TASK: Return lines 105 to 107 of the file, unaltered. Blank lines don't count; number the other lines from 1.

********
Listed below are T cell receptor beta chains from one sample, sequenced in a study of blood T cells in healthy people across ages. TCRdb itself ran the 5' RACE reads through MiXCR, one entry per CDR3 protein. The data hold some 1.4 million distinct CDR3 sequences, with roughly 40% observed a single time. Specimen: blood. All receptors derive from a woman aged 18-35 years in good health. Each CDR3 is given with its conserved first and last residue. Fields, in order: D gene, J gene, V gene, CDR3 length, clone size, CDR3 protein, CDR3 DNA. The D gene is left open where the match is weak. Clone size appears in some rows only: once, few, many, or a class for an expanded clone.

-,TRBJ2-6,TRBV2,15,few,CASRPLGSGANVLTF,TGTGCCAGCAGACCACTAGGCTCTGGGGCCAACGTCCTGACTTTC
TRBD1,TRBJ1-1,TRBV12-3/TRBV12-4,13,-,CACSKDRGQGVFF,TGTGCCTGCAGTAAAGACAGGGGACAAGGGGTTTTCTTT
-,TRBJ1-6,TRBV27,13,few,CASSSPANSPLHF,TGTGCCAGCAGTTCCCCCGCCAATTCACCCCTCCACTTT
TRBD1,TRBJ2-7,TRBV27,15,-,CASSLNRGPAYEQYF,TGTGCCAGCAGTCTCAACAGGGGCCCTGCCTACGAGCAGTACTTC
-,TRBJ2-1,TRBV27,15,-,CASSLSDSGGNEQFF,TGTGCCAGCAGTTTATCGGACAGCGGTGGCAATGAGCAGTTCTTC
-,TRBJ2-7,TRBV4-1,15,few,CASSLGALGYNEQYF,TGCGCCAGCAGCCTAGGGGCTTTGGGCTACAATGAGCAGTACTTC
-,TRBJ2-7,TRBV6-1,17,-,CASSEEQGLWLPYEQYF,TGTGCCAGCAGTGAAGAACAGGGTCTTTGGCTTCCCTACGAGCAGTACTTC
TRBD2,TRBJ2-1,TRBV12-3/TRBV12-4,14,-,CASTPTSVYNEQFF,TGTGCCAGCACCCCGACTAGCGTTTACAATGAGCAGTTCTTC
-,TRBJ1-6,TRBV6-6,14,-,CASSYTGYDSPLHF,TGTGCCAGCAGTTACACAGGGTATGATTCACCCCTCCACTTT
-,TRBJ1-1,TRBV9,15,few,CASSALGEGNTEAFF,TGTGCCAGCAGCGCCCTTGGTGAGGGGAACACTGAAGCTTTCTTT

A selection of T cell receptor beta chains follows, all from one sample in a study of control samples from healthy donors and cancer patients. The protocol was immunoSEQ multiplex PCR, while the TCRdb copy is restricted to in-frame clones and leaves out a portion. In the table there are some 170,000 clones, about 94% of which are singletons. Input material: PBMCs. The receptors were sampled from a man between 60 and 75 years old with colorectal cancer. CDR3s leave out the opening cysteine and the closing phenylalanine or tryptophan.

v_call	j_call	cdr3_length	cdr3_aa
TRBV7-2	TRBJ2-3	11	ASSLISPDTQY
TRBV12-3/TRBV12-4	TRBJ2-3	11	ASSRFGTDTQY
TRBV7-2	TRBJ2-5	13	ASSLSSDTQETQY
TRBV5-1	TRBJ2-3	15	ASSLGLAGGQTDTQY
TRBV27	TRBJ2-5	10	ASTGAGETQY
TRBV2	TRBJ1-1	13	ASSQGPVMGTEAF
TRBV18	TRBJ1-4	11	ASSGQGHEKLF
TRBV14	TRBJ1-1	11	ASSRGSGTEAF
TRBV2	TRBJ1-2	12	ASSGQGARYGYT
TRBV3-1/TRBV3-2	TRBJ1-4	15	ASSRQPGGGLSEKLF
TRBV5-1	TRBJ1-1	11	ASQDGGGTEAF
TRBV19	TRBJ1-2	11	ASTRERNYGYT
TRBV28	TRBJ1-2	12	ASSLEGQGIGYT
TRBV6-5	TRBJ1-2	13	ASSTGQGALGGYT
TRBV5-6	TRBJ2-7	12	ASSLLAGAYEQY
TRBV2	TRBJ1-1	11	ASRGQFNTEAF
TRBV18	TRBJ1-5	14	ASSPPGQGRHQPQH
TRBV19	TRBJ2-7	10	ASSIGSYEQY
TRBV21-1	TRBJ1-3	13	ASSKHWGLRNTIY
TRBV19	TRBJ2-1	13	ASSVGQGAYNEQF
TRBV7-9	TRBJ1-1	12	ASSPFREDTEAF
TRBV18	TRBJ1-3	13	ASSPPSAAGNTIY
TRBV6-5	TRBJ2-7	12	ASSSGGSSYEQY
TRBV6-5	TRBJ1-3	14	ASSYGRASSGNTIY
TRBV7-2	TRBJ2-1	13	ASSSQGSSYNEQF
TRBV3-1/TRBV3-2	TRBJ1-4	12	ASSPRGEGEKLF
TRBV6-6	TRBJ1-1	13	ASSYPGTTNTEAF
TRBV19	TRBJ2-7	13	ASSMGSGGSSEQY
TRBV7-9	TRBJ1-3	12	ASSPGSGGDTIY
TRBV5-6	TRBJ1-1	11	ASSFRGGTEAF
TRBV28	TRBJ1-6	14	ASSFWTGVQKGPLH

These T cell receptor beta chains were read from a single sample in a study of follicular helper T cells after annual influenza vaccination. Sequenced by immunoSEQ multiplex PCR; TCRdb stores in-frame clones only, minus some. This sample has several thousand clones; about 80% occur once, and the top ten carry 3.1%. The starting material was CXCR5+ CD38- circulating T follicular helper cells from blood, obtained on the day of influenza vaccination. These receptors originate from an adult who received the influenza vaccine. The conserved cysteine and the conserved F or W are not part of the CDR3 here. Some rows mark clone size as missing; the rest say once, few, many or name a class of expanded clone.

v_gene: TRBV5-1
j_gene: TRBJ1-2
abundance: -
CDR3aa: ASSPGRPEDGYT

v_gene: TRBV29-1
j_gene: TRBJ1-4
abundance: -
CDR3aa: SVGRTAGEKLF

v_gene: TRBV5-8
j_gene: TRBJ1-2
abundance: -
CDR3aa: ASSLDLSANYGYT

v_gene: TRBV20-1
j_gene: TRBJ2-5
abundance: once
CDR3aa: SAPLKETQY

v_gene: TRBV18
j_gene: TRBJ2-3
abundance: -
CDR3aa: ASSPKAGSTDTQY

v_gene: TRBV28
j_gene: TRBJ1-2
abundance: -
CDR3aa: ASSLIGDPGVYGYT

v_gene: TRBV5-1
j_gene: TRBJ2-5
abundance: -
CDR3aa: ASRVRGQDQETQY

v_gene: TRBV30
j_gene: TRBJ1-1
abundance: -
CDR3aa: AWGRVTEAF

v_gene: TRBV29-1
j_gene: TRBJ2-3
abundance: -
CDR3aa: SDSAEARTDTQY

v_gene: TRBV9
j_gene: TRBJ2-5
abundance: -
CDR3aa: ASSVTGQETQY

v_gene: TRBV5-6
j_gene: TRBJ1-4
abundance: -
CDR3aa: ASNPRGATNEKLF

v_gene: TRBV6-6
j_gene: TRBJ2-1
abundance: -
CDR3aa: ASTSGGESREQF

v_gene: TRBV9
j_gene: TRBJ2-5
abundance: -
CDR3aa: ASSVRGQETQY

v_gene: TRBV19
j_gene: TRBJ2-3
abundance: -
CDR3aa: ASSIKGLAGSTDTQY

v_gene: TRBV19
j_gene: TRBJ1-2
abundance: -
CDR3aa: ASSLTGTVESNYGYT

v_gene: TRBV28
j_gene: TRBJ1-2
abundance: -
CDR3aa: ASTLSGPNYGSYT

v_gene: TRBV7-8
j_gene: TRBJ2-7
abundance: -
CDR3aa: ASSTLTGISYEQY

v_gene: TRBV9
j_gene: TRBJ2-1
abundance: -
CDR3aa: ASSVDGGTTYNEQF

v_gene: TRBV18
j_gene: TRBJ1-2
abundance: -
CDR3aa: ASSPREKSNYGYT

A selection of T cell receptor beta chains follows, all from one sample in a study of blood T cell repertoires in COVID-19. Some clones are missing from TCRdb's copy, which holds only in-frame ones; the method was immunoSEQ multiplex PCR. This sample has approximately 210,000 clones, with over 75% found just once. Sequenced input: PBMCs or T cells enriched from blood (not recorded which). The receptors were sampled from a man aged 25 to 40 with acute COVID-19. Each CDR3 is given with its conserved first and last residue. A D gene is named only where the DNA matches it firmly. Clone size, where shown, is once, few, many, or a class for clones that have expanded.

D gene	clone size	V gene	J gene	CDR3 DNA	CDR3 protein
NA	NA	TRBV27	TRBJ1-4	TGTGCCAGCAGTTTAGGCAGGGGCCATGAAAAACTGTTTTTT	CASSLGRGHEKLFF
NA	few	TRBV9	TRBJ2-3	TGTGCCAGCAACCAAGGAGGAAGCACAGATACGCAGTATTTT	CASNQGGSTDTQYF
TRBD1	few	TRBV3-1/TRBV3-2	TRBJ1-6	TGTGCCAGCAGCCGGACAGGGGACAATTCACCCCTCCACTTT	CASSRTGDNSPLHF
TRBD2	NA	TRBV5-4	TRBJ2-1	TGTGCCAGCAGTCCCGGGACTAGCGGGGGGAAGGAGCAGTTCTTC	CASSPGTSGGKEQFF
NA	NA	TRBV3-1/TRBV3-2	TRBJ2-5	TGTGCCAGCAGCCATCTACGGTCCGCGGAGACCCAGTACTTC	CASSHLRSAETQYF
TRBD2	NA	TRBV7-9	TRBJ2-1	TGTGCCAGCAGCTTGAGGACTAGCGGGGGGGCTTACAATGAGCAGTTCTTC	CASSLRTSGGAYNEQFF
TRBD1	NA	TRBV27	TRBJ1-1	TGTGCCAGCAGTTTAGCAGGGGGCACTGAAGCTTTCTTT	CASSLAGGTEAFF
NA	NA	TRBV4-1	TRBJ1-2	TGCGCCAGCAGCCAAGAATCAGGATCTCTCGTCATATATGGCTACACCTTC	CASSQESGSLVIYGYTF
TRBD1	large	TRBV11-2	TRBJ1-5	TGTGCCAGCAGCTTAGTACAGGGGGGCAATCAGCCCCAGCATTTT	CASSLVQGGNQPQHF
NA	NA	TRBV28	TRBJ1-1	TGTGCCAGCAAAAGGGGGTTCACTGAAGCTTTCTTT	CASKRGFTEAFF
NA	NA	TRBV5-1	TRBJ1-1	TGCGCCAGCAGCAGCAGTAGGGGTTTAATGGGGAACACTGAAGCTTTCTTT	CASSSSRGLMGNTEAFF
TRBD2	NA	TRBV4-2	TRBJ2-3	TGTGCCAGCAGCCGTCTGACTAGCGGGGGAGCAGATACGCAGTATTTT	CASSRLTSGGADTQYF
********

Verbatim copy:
CDR3aa: ASSLTGTVESNYGYT

v_gene: TRBV28
j_gene: TRBJ1-2